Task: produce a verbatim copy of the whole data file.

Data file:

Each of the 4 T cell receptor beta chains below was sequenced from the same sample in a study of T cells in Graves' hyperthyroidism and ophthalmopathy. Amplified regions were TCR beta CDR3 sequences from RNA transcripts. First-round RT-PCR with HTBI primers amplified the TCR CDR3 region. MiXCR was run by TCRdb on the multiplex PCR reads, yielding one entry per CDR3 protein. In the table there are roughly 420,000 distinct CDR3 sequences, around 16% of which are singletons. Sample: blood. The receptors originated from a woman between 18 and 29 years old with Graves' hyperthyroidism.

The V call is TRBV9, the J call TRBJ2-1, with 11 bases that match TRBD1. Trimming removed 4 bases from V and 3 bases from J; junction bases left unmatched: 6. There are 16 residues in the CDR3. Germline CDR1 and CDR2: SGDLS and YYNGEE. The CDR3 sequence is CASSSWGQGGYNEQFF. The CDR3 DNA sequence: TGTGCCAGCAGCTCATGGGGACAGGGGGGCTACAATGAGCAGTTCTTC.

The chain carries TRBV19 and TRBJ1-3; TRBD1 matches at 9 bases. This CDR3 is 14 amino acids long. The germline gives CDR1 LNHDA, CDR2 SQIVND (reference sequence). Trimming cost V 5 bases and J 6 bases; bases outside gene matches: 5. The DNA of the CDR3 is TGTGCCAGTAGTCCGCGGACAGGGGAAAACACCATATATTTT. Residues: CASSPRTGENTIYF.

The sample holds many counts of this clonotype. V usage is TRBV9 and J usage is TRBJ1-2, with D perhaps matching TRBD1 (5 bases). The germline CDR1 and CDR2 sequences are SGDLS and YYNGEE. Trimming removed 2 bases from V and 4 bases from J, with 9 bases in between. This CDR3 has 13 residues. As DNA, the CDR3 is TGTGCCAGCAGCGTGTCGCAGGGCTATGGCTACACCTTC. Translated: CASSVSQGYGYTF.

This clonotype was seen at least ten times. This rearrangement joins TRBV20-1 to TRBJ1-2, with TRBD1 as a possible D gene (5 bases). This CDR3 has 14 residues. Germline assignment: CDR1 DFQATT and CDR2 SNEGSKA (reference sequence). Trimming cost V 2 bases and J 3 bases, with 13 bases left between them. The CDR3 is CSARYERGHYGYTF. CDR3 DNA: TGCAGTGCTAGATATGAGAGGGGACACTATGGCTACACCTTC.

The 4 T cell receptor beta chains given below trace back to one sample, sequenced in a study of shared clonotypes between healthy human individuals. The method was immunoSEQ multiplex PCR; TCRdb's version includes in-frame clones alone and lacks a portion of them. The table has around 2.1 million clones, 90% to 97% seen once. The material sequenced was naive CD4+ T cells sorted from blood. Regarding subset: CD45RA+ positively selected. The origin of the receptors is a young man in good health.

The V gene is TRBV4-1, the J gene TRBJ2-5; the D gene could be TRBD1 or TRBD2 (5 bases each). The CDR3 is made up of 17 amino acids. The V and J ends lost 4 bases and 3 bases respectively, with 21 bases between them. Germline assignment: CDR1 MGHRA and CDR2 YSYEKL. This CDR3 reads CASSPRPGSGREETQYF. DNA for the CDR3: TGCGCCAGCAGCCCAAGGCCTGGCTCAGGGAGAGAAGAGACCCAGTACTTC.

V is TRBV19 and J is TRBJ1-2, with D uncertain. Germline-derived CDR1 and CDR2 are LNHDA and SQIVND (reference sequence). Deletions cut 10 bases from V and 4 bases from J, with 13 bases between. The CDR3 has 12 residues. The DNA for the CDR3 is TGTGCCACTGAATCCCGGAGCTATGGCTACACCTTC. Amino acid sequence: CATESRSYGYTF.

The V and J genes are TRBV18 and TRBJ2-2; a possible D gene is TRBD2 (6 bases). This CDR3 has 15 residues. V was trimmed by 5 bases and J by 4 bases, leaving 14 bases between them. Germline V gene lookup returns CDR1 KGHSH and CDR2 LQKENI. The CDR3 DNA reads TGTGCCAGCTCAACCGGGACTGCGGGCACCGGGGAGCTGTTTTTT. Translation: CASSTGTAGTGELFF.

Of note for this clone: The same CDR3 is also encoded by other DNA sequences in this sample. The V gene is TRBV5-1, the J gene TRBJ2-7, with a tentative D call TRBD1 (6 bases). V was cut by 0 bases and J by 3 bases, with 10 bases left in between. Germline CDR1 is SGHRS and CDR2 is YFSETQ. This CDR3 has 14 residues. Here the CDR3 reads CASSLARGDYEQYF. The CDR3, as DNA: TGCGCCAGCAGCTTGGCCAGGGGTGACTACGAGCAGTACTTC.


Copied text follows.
Each of the 4 T cell receptor beta chains below was sequenced from the same sample in a study of T cells in Graves' hyperthyroidism and ophthalmopathy. Amplified regions were TCR beta CDR3 sequences from RNA transcripts. First-round RT-PCR with HTBI primers amplified the TCR CDR3 region. MiXCR was run by TCRdb on the multiplex PCR reads, yielding one entry per CDR3 protein. In the table there are roughly 420,000 distinct CDR3 sequences, around 16% of which are singletons. Sample: blood. The receptors originated from a woman between 18 and 29 years old with Graves' hyperthyroidism.

The V call is TRBV9, the J call TRBJ2-1, with 11 bases that match TRBD1. Trimming removed 4 bases from V and 3 bases from J; junction bases left unmatched: 6. There are 16 residues in the CDR3. Germline CDR1 and CDR2: SGDLS and YYNGEE. The CDR3 sequence is CASSSWGQGGYNEQFF. The CDR3 DNA sequence: TGTGCCAGCAGCTCATGGGGACAGGGGGGCTACAATGAGCAGTTCTTC.

The chain carries TRBV19 and TRBJ1-3; TRBD1 matches at 9 bases. This CDR3 is 14 amino acids long. The germline gives CDR1 LNHDA, CDR2 SQIVND (reference sequence). Trimming cost V 5 bases and J 6 bases; bases outside gene matches: 5. The DNA of the CDR3 is TGTGCCAGTAGTCCGCGGACAGGGGAAAACACCATATATTTT. Residues: CASSPRTGENTIYF.

The sample holds many counts of this clonotype. V usage is TRBV9 and J usage is TRBJ1-2, with D perhaps matching TRBD1 (5 bases). The germline CDR1 and CDR2 sequences are SGDLS and YYNGEE. Trimming removed 2 bases from V and 4 bases from J, with 9 bases in between. This CDR3 has 13 residues. As DNA, the CDR3 is TGTGCCAGCAGCGTGTCGCAGGGCTATGGCTACACCTTC. Translated: CASSVSQGYGYTF.

This clonotype was seen at least ten times. This rearrangement joins TRBV20-1 to TRBJ1-2, with TRBD1 as a possible D gene (5 bases). This CDR3 has 14 residues. Germline assignment: CDR1 DFQATT and CDR2 SNEGSKA (reference sequence). Trimming cost V 2 bases and J 3 bases, with 13 bases left between them. The CDR3 is CSARYERGHYGYTF. CDR3 DNA: TGCAGTGCTAGATATGAGAGGGGACACTATGGCTACACCTTC.

The 4 T cell receptor beta chains given below trace back to one sample, sequenced in a study of shared clonotypes between healthy human individuals. The method was immunoSEQ multiplex PCR; TCRdb's version includes in-frame clones alone and lacks a portion of them. The table has around 2.1 million clones, 90% to 97% seen once. The material sequenced was naive CD4+ T cells sorted from blood. Regarding subset: CD45RA+ positively selected. The origin of the receptors is a young man in good health.

The V gene is TRBV4-1, the J gene TRBJ2-5; the D gene could be TRBD1 or TRBD2 (5 bases each). The CDR3 is made up of 17 amino acids. The V and J ends lost 4 bases and 3 bases respectively, with 21 bases between them. Germline assignment: CDR1 MGHRA and CDR2 YSYEKL. This CDR3 reads CASSPRPGSGREETQYF. DNA for the CDR3: TGCGCCAGCAGCCCAAGGCCTGGCTCAGGGAGAGAAGAGACCCAGTACTTC.

V is TRBV19 and J is TRBJ1-2, with D uncertain. Germline-derived CDR1 and CDR2 are LNHDA and SQIVND (reference sequence). Deletions cut 10 bases from V and 4 bases from J, with 13 bases between. The CDR3 has 12 residues. The DNA for the CDR3 is TGTGCCACTGAATCCCGGAGCTATGGCTACACCTTC. Amino acid sequence: CATESRSYGYTF.

The V and J genes are TRBV18 and TRBJ2-2; a possible D gene is TRBD2 (6 bases). This CDR3 has 15 residues. V was trimmed by 5 bases and J by 4 bases, leaving 14 bases between them. Germline V gene lookup returns CDR1 KGHSH and CDR2 LQKENI. The CDR3 DNA reads TGTGCCAGCTCAACCGGGACTGCGGGCACCGGGGAGCTGTTTTTT. Translation: CASSTGTAGTGELFF.

Of note for this clone: The same CDR3 is also encoded by other DNA sequences in this sample. The V gene is TRBV5-1, the J gene TRBJ2-7, with a tentative D call TRBD1 (6 bases). V was cut by 0 bases and J by 3 bases, with 10 bases left in between. Germline CDR1 is SGHRS and CDR2 is YFSETQ. This CDR3 has 14 residues. Here the CDR3 reads CASSLARGDYEQYF. The CDR3, as DNA: TGCGCCAGCAGCTTGGCCAGGGGTGACTACGAGCAGTACTTC.